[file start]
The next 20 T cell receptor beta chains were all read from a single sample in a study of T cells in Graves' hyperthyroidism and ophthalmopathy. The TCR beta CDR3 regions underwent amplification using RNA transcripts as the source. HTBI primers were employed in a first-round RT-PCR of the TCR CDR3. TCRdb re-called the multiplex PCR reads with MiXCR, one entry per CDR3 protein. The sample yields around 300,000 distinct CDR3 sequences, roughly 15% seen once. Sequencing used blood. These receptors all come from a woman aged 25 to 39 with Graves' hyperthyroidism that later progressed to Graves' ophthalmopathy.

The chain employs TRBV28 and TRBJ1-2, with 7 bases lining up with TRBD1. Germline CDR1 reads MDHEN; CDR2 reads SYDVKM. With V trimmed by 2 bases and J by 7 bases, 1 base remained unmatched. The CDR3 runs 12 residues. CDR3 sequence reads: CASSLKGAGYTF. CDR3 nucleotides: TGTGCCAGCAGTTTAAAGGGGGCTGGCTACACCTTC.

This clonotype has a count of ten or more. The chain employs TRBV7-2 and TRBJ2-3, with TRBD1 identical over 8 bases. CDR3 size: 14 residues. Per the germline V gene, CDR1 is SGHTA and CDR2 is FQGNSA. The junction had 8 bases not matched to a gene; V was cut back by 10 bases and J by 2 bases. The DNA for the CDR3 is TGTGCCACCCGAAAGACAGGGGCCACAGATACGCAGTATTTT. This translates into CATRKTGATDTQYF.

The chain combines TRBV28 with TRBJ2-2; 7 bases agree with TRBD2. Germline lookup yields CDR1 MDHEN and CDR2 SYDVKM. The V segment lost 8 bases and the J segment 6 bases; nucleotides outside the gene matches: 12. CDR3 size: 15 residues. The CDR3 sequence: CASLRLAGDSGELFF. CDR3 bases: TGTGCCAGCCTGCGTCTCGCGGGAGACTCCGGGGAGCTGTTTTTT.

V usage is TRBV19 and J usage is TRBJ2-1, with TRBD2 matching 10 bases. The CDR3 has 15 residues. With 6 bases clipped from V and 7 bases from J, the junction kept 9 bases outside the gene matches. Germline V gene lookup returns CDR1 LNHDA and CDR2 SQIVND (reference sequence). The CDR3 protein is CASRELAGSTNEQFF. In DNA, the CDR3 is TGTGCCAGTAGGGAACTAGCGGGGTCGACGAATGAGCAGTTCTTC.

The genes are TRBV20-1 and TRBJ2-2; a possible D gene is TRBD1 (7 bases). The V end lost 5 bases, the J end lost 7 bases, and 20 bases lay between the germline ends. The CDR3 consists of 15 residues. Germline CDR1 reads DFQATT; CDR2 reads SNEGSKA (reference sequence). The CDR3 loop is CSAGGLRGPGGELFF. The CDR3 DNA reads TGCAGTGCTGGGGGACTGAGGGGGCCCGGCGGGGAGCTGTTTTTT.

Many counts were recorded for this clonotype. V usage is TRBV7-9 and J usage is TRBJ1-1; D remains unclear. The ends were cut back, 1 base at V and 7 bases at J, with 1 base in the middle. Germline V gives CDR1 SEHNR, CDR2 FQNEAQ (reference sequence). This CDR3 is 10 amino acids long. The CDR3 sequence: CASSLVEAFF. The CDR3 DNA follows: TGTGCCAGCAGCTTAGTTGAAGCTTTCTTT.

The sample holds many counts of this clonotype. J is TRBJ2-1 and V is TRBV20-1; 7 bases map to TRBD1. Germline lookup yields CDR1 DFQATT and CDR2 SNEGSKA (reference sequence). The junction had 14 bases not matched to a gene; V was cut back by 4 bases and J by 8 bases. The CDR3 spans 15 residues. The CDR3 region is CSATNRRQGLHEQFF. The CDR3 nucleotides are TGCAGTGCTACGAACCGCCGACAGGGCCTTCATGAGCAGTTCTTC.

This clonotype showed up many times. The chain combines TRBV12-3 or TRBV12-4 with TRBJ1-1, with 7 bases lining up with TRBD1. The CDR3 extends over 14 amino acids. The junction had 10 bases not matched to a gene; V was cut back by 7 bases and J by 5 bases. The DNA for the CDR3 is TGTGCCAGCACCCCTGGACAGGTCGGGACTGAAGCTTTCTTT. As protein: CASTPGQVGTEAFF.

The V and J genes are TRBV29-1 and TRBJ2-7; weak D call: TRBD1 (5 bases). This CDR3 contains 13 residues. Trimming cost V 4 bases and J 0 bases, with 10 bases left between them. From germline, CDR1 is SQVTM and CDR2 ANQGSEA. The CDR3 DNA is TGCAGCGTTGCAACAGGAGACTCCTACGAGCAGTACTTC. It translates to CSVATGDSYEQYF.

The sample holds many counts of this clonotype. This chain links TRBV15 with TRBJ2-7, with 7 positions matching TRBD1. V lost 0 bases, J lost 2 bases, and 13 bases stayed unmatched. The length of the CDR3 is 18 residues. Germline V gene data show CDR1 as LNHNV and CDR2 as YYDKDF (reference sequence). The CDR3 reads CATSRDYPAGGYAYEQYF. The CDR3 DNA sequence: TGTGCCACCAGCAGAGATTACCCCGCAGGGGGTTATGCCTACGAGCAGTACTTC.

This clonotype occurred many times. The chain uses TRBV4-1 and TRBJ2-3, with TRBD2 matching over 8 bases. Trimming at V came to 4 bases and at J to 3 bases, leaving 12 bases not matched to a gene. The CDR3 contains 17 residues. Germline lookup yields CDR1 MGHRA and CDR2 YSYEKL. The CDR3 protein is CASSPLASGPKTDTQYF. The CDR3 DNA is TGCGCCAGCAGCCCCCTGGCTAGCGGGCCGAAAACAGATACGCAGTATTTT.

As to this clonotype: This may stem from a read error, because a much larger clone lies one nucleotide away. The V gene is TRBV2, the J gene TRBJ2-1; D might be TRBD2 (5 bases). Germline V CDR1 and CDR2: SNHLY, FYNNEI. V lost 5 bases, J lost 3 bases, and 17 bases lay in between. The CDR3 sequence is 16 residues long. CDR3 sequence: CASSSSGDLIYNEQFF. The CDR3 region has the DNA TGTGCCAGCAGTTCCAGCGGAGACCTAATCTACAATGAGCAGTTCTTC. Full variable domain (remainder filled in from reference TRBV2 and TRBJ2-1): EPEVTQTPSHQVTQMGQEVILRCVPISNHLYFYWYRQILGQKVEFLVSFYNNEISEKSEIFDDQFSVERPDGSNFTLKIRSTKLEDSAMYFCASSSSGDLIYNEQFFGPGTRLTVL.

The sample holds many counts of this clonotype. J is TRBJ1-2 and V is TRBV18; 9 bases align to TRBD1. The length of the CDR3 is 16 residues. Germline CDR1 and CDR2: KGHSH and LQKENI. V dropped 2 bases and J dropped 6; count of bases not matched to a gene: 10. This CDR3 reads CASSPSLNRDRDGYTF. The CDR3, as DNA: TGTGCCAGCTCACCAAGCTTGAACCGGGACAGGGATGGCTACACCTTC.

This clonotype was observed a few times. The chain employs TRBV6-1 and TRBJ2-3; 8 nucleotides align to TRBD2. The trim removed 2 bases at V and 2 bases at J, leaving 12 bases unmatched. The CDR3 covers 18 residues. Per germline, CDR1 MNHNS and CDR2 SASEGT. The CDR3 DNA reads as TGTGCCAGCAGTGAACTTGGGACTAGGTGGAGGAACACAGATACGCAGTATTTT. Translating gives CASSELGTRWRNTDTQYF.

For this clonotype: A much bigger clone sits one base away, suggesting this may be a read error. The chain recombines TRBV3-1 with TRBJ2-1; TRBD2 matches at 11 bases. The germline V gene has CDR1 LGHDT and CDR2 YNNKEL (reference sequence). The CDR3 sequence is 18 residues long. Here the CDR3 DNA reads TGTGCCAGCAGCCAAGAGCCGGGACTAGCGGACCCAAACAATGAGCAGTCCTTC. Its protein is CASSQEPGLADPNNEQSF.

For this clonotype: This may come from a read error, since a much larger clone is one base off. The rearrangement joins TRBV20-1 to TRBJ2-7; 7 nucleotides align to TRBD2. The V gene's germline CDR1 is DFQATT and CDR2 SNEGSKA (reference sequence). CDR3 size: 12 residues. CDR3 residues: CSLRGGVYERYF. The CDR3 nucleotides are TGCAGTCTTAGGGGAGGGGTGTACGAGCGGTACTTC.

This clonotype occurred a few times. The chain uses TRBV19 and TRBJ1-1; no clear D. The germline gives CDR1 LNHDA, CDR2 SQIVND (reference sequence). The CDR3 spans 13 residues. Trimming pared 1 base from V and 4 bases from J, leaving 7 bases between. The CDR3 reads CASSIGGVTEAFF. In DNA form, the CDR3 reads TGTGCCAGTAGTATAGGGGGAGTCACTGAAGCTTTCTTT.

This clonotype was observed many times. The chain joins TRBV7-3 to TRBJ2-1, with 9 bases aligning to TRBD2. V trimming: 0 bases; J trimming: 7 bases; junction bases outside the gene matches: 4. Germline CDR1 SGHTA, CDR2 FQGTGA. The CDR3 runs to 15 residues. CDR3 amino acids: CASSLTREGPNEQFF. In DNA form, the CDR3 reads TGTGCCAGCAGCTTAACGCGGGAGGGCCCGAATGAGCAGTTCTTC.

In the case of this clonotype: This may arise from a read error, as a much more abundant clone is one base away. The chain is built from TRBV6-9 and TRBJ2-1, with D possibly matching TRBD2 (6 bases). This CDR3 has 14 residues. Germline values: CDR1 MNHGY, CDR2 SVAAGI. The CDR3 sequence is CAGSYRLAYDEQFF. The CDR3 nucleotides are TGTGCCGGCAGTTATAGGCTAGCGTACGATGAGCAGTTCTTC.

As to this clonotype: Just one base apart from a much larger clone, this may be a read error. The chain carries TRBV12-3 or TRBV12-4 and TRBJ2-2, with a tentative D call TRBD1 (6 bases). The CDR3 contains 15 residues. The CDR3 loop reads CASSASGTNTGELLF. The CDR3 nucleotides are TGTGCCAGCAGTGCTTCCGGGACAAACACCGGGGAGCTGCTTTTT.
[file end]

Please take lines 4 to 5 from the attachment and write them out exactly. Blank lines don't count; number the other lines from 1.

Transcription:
The chain combines TRBV28 with TRBJ2-2; 7 bases agree with TRBD2. Germline lookup yields CDR1 MDHEN and CDR2 SYDVKM. The V segment lost 8 bases and the J segment 6 bases; nucleotides outside the gene matches: 12. CDR3 size: 15 residues. The CDR3 sequence: CASLRLAGDSGELFF. CDR3 bases: TGTGCCAGCCTGCGTCTCGCGGGAGACTCCGGGGAGCTGTTTTTT.

V usage is TRBV19 and J usage is TRBJ2-1, with TRBD2 matching 10 bases. The CDR3 has 15 residues. With 6 bases clipped from V and 7 bases from J, the junction kept 9 bases outside the gene matches. Germline V gene lookup returns CDR1 LNHDA and CDR2 SQIVND (reference sequence). The CDR3 protein is CASRELAGSTNEQFF. In DNA, the CDR3 is TGTGCCAGTAGGGAACTAGCGGGGTCGACGAATGAGCAGTTCTTC.